Italy to hold elections in September after Draghi resigns
ROME: Italian President Sergio Mattarella dissolved parliament on Thursday (Friday in Manila), triggering a snap election, which could bring the hard-right to power after the country’s warring parties ousted reform-minded Prime Minister Mario Draghi.
The elections will take place on September 25, a government source told Agence France-Presse, while the internationally respected Draghi will remain in charge of the government until then.
Dissolving parliament has always been the last resort, Mattarella said, but in this case a lack of consensus among the parties that had formed Draghi’s national unity government made it “inevitable”.
Italy, however, faced major challenges that could not be put on hold while the parties campaigned, he said.
There can be no “stops in the essential interventions to fight against the effects of the economic and social crisis and in particular the rise in inflation”.
‘No more excuses’
According to current polls, a right-wing alliance led by Giorgia Meloni’s post-fascist Brothers of Italy party would comfortably win an instant vote.
“No more excuses,” tweeted Meloni, 45, who has led the opposition vehemently throughout Draghi’s term and has long called for new elections.
Draghi, a former head of the European Central Bank, was parachuted in as prime minister in 2021 as Italy battled a pandemic and a struggling economy.
On Wednesday, he tried to save the government, urging his bickering coalition to put aside their grievances for the good of the country.
But three parties – Silvio Berlusconi’s centre-right Forza Italia, Matteo Salvini’s Anti-Immigrant League and the populist Five Star movement – said it was no longer possible for them to work together.
French President Emmanuel Macron, deprived of a major ally in Europe, hailed Draghi as a great Italian statesman and hailed his “unwavering commitment to reforming his country”.
Ukrainian leader Volodymyr Zelenskyy thanked Draghi, who has taken a hardline stance against Russia and played a key role in the EU supporting Kyiv’s bid to join the bloc, for his “unwavering support”.
The stunned centre-left Democratic Party (PD), which had backed Draghi, said its hopes now rested on Italians being “wiser than their MPs”.
Italy’s latest crisis was sparked when Five Star snubbed a key vote last week, despite Draghi’s warnings that it would fatally undermine the coalition.
“Enough with the Five Star madness and PD power games: Italians can now choose,” anti-immigrant Salvini tweeted on Thursday.
Although Five Star sparked the crisis, it was Salvini who pushed Draghi under the metaphorical bus, political commentators have said.
The former interior minister, who is losing voters to Meloni, “saw an opportunity to regain his primacy, in the center-right and within the League”, writes the editorialist Marco Damilano in the daily Domani.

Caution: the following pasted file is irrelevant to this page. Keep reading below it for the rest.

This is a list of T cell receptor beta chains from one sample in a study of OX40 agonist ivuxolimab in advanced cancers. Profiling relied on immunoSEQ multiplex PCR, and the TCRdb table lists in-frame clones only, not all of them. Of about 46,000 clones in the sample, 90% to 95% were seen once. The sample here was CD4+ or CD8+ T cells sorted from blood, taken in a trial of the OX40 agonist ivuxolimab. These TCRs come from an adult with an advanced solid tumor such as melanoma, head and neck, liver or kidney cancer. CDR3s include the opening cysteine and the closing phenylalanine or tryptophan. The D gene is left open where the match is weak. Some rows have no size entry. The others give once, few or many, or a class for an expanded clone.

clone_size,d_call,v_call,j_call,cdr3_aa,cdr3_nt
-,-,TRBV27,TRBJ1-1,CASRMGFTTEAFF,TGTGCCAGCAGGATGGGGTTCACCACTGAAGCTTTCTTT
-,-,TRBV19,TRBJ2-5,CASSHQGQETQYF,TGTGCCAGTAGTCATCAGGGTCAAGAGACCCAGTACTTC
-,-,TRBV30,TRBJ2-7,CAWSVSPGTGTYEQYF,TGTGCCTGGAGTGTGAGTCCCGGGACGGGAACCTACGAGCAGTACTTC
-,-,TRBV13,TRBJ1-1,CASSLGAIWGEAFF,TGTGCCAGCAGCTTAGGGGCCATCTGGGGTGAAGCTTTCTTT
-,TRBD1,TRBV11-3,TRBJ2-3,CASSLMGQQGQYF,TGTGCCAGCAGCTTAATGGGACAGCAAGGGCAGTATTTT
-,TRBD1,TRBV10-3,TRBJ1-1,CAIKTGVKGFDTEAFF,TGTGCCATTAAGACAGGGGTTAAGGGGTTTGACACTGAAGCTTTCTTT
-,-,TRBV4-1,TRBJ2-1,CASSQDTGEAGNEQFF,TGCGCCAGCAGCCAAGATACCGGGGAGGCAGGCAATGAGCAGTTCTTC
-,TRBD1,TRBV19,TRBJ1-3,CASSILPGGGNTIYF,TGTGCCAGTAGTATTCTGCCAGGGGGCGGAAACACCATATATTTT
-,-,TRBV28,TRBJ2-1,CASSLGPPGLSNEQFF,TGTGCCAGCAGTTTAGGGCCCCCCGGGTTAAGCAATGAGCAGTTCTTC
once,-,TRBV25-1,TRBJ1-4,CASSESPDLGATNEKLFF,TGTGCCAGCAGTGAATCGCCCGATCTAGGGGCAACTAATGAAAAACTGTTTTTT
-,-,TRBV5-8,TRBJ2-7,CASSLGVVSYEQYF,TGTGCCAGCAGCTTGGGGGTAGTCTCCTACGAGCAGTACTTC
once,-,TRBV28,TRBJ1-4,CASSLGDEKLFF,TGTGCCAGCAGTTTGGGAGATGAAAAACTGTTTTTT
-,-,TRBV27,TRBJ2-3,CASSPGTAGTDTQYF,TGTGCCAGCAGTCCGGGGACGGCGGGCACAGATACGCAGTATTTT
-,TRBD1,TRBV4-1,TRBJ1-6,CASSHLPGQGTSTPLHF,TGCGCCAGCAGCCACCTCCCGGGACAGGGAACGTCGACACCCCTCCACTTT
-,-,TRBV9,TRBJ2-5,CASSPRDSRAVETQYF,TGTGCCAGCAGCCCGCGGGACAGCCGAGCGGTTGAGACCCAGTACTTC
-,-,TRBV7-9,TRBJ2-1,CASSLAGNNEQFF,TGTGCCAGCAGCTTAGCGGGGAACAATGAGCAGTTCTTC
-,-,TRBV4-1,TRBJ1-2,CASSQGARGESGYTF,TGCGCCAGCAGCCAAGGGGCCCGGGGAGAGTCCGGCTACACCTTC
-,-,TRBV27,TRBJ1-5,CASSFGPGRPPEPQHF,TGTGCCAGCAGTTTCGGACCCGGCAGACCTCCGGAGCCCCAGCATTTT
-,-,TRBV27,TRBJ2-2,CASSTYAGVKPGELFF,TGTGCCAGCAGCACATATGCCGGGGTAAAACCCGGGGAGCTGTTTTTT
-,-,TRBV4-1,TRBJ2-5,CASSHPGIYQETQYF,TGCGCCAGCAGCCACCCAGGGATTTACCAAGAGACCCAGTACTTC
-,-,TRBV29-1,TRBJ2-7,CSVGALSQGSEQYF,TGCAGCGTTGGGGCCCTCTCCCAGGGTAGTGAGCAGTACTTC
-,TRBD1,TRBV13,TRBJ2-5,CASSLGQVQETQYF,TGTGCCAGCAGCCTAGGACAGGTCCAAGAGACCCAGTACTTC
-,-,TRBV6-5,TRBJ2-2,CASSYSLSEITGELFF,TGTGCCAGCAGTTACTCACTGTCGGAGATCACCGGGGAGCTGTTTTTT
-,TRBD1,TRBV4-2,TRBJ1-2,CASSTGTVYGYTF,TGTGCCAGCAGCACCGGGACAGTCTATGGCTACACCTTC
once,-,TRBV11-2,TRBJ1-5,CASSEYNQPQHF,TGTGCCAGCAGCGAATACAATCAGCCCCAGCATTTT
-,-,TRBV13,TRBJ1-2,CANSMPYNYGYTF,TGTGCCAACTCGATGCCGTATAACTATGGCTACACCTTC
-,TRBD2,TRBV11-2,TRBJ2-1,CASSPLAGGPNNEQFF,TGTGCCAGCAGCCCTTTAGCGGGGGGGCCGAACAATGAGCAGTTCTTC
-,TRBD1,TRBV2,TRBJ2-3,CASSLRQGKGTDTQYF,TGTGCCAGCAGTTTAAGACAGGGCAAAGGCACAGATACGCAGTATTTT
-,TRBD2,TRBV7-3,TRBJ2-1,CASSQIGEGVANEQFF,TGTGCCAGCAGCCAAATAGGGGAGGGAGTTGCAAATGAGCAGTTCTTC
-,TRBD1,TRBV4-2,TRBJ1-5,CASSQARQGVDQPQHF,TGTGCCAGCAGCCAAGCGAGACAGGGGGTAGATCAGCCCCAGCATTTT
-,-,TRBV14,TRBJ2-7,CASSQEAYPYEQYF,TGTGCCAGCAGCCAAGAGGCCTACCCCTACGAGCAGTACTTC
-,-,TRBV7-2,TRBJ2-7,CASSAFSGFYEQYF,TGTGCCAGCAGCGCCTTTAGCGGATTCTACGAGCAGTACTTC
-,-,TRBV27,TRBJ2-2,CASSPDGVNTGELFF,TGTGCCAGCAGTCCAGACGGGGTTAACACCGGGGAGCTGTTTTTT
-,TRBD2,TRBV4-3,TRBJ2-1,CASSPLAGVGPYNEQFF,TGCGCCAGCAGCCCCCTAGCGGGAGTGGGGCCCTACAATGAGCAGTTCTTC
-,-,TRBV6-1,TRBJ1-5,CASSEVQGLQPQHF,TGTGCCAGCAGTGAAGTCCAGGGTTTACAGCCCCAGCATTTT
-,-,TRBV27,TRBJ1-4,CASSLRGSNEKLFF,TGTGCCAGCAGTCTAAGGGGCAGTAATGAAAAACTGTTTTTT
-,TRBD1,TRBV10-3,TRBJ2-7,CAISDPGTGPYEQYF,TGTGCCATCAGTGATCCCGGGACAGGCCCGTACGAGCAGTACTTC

Draghi’s downfall comes despite recent polls suggesting most Italians want him to remain at the helm until a general election due next May.
Anxious investors were watching the implosion of the coalition closely.
The European Central Bank on Thursday unveiled a tool to correct stress in bond markets for indebted members of the euro zone, such as Italy.
The Milan stock market fell 2.0% at the open on Thursday and the spread – the difference between Italian and German 10-year Treasuries – widened to 241 basis points after the resignation of Draghi.
‘Period of uncertainty
Draghi’s supporters had warned that a government collapse could deepen social ills at a time of runaway inflation, delay the budget, threaten the EU’s post-pandemic recovery funds and send jittery markets tumbling.
The Brothers of Italy party, which has neo-fascist roots, leads the polls, with 23.9% of voting intentions, according to an SWG poll taken three days before Draghi’s resignation.
To win a majority, he would need the support of the League (14% poll) and Forza Italia (7.4%).
The PD are just behind the Brothers of Italy, with 22.1%, but could be forced to ally with the troubled five-star (11.2% poll), if they want to have a chance to beat the right .
If a Brotherhood-led coalition in Italy won, it would “offer a much more disruptive scenario for Italy and the EU,” wrote Luigi Scazzieri, senior fellow at the Center for European Reform.
Research consultancy Capital Economics, however, said there were “powerful fiscal and monetary incentives” for the next government to implement the reforms demanded by the European Union, or risk running out of post recovery funds. -pandemic worth billions of euros.
Brothers of Italy has repeatedly blamed the EU for Italy’s problems.
But Meloni’s support for a “strong and joint EU response” to Russian President Vladimir Putin’s war in Ukraine “has already distanced itself from some other right-wingers in Italy and Europe,” Holger said. Schmieding, chief economist at Berenberg Bank.